The Story of Two Very Crazy People

You can never “do” India. India is totally undoable. People say “oh, yes, I’ve done India”… but they haven’t. In most cases they’ve only bitten the cherry on the cake. In most cases they have only bitten the icing on the cake.

India, that vast, restless, multicoloured, tribal, chaotic country with its multiple religions and sects, shouting, praying, chanting and chanting everywhere, will allow you to travel for a lifetime.

I love every second I spend in the country, from the street life, with its stray cows, donkeys and dogs, not to mention the occasional elephant. To the busy highways filled with seemingly uncontrolled traffic… that never seems to collide… to touring the iconic cities of Bombay, Delhi and Kalkata or Calcutta, as many would prefer. Or tour the countryside of Rajasthan and visit the many restored royal palaces, many of them still in ruins, but now converted into fabulous hotels offering the ultimate in five-star living and service, renowned the world over.

The lakes, the mountains, the scenery, the wildlife, the bazaars, the bargaining, the weaving, the craftsmen and the prices… and shipping home is easy. Indians are very good at selling. And let’s not forget the people. Most of them speak English. If you get the chance, a crowd of smiling locals will surround you if you stop to ask for directions… and they never know where you want to go, but they do.

know where you want to go, but will send you off in any direction with a big smile. Silly English in the midday sun.

On my last visit to the country, I had a particular quest. I had read about two “madmen”, I thought, who instead of buying a country house in the UK or mainland Europe to retire to every weekend or during the summer months, they, in their wisdom, decided about 10 years ago to buy a remote field not far from the glorious City of Lakes, Udiapur, in Rajasthan, western India, and build themselves an Indian house.

So, with the silhouette of the Aravalli mountain range as a backdrop, they built the glorious Bujera Fort in traditional style with local builders, materials and architects, with spacious rooms and a welcome touch of European country house. It looks as if it has been there for centuries. To see their home visit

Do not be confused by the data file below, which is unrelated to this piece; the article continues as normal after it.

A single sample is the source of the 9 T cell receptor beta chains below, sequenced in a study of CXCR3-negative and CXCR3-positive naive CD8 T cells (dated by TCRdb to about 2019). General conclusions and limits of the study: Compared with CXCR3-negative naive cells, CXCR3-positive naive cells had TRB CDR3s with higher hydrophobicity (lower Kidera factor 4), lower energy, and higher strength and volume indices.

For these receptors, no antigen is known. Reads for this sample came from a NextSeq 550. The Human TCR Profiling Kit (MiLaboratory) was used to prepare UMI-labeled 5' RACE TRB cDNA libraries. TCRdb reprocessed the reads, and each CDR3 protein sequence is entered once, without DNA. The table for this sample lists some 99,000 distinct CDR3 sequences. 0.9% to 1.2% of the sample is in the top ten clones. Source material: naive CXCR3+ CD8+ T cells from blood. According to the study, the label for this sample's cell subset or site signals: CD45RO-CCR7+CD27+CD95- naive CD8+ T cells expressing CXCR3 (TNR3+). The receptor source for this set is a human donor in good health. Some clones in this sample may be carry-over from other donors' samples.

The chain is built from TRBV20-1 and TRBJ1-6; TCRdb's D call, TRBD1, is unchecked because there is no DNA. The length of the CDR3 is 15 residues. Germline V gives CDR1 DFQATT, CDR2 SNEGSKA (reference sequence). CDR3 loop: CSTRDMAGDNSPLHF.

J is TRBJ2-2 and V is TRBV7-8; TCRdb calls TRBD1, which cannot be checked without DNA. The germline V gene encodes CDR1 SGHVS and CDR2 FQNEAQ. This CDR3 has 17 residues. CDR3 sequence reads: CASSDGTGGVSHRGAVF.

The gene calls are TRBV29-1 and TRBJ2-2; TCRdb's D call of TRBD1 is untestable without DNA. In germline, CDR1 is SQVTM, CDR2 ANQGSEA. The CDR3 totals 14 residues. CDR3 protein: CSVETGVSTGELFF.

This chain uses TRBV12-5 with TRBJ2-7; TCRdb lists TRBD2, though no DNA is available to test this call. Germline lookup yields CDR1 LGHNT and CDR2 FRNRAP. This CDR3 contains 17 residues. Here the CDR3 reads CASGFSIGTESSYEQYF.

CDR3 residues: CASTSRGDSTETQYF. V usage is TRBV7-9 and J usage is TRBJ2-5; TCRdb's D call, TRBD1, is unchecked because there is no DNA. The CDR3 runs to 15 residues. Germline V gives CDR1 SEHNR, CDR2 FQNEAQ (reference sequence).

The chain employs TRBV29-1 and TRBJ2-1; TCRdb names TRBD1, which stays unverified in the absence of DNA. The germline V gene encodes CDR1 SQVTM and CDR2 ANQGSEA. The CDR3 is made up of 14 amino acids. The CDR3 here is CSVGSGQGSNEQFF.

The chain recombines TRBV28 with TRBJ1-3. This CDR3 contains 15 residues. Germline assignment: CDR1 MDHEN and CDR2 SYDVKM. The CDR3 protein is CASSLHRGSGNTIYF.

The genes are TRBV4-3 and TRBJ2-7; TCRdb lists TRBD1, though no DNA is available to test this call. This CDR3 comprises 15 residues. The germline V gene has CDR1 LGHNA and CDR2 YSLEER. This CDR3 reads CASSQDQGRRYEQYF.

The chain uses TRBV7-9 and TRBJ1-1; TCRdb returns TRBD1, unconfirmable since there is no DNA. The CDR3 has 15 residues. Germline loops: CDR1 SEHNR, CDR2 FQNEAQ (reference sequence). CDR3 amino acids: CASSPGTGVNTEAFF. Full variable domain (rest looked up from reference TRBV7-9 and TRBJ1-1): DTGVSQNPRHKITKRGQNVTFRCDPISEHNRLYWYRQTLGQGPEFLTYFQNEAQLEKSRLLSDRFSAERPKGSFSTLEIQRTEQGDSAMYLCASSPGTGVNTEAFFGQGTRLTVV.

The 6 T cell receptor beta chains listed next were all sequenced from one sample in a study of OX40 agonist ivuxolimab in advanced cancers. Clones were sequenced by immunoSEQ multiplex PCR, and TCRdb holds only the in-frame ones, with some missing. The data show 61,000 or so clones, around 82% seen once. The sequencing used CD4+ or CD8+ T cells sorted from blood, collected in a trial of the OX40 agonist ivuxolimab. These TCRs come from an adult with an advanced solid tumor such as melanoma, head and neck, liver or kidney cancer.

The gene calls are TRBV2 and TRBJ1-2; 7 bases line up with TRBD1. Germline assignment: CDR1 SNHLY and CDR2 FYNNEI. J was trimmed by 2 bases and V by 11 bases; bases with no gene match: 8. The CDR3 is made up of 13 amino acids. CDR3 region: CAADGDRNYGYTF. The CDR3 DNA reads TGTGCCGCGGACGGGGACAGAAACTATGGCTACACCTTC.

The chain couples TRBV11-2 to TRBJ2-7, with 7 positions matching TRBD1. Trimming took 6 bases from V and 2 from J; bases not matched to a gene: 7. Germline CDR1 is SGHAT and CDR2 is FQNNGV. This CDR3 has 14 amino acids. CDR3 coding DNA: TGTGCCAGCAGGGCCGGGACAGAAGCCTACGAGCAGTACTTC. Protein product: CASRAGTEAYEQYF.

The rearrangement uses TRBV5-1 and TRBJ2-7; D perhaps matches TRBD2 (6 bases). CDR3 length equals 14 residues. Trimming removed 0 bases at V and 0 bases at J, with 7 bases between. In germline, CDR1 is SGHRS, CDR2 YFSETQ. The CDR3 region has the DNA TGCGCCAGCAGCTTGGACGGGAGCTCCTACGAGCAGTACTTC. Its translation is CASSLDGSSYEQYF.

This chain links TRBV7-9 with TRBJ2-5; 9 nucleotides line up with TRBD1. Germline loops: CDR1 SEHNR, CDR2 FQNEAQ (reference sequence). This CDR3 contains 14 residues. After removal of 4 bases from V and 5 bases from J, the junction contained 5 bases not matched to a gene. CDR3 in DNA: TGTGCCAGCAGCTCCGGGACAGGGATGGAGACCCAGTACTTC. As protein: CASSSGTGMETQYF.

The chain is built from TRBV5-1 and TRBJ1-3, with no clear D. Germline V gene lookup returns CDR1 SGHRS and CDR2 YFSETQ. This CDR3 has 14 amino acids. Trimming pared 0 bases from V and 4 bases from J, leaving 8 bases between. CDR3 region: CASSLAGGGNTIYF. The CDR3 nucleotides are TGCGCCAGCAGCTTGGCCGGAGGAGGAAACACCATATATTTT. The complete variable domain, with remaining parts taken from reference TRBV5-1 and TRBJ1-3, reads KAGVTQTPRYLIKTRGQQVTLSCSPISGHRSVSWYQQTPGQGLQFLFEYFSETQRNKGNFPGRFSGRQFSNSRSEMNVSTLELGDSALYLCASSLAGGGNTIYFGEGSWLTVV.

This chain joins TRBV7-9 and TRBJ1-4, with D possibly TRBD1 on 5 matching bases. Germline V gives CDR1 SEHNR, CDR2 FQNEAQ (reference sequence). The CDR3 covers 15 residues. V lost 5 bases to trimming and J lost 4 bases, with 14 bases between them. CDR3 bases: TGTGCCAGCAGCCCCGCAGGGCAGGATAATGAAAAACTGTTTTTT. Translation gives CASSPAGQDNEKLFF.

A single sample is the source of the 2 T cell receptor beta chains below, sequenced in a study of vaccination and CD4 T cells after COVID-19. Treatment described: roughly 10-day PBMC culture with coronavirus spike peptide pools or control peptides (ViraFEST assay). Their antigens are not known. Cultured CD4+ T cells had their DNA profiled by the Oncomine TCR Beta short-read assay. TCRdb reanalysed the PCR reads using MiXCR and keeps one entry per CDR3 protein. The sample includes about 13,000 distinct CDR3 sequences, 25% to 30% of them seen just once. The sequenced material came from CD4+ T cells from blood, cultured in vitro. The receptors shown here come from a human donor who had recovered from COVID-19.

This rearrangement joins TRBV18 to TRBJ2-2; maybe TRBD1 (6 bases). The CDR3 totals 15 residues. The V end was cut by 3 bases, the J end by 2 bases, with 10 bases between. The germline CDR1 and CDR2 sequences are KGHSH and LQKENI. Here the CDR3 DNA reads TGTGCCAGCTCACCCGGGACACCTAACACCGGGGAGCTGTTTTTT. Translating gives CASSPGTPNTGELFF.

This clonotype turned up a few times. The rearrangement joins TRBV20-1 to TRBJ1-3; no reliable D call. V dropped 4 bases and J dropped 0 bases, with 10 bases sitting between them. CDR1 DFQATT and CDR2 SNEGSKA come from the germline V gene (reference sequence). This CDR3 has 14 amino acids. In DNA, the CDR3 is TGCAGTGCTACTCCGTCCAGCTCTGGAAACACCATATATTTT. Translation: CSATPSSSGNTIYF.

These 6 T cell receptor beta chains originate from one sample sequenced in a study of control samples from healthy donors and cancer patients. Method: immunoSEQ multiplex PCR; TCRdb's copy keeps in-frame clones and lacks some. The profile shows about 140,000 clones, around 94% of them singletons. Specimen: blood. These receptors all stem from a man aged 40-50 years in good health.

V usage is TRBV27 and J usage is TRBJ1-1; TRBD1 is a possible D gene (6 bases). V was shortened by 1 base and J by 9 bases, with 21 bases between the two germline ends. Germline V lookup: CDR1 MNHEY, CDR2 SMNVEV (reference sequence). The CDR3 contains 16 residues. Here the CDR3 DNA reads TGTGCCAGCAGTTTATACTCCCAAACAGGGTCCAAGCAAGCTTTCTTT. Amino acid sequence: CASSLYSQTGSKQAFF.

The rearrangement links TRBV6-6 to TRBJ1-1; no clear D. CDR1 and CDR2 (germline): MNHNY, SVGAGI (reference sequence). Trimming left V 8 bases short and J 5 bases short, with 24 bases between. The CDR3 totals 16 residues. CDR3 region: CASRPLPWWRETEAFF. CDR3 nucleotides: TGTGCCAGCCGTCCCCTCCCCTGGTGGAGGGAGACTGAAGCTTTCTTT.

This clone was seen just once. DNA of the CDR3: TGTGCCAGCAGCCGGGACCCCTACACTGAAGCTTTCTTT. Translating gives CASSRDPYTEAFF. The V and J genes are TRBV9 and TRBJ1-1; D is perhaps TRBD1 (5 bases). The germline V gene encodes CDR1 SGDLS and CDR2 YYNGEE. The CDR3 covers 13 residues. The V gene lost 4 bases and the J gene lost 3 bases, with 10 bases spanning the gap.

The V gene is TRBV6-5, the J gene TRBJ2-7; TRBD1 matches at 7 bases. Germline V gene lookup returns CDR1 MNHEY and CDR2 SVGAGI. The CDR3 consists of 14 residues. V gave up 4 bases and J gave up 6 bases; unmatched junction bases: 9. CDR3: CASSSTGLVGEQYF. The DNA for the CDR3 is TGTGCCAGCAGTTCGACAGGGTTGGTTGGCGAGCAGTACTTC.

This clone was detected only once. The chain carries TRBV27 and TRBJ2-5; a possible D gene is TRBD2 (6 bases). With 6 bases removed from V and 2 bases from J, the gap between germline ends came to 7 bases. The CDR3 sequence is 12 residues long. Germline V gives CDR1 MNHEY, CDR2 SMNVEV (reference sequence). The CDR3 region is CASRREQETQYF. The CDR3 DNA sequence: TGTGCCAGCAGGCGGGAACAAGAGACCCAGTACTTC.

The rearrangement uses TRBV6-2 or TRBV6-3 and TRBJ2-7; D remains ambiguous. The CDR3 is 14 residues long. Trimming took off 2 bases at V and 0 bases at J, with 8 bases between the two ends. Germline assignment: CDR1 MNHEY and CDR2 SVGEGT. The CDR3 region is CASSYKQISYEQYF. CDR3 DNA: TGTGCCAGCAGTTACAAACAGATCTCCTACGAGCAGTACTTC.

And if that wasn’t enough, they have decided to open the Fort to paying guests. My recent visit was perfect in every way; from the comfort of the beds, the spacious rooms, the beautiful gardens, the tranquillity, the staff and the food. It’s like staying in someone’s private home, but with the host keeping a discreet distance and leaving plenty of space for the guest to relax and unwind.

Richard Hanlon and his best friend Trish MacFarlane are the “crazy” couple in question. It is they who have created this magical place. And that’s the word that comes up time and time again as you leaf through the extensive guest book ….. “magical” …. among many other words of thanks.

Richard downplays what must have been a truly traumatic experience: building a five-star luxury building from scratch in a barren field in India. You can tell it is an experience he is grateful to have had, but one he would not want to repeat. We have all dealt with builders.

Now, the shady cloisters enclose a courtyard with cool green lawns planted with frangipani, orange, lemon and sweet-smelling mango trees. The pool is in the centre of the courtyard and a pair of “onion” towers adorn the fortress skyline on the first floor and below are the two gracious master suites. There is a large terrace surrounding all four sides of the fort that offers sweeping views of the surrounding mountains and the countryside towards Udiapur. All rooms lead off the central courtyard on the ground and first floors.

Trish is in “diamonds”, still working in London, but making frequent visits, so Richard runs the day-to-day running assisted by the ever-efficient Shakti, the quiet manager in the background with her enthusiastic team of locals.

Richard, now in his 60s, trained at Sotheby’s in London, worked as an estate agent and then as an interior decorator, and it is this aspect of his career that he shows guests. Bujera Fort is a dream for anyone interested in interior design, from the use of fabrics to the painted furniture, the tiles and those little handcrafted touches throughout.

If you’re not too busy, Richard will take you to explore the local area to abandoned temples and secret viewpoints. He is also a goldmine of shopping suggestions in Udiapur. We were recommended Aashka, a shop belonging to Princess Bhargavi, daughter of the Maharana, and the magnificent Ganesh Handicraft Emporium, where the rooms of a 17th century haveli are filled with embroidery, miniatures, carvings and beadwork, old and new.

The couple know everyone in the area and go from drinks and dinners with local kings and maharajas to the man on the street who supplies the hotel with vegetables. They source everything or almost everything locally, from food from the fort’s own gardens to fabrics and furnishings, and where possible, everything they grow is turned into jams, pickles and bread, and they support the local people and the village as much as possible.

Richard and Trish were inspired by Bujera Fort and a life in India after reading Deborah Moggach’s book, “These foolish things”, which in turn inspired The Best Exotic Marigold Hotel. It is a beautiful and charming fictional story, but this couple has created reality and that reality is divine.

Deja una respuesta

Tu dirección de correo electrónico no será publicada. Los campos obligatorios están marcados con *

You May Also Like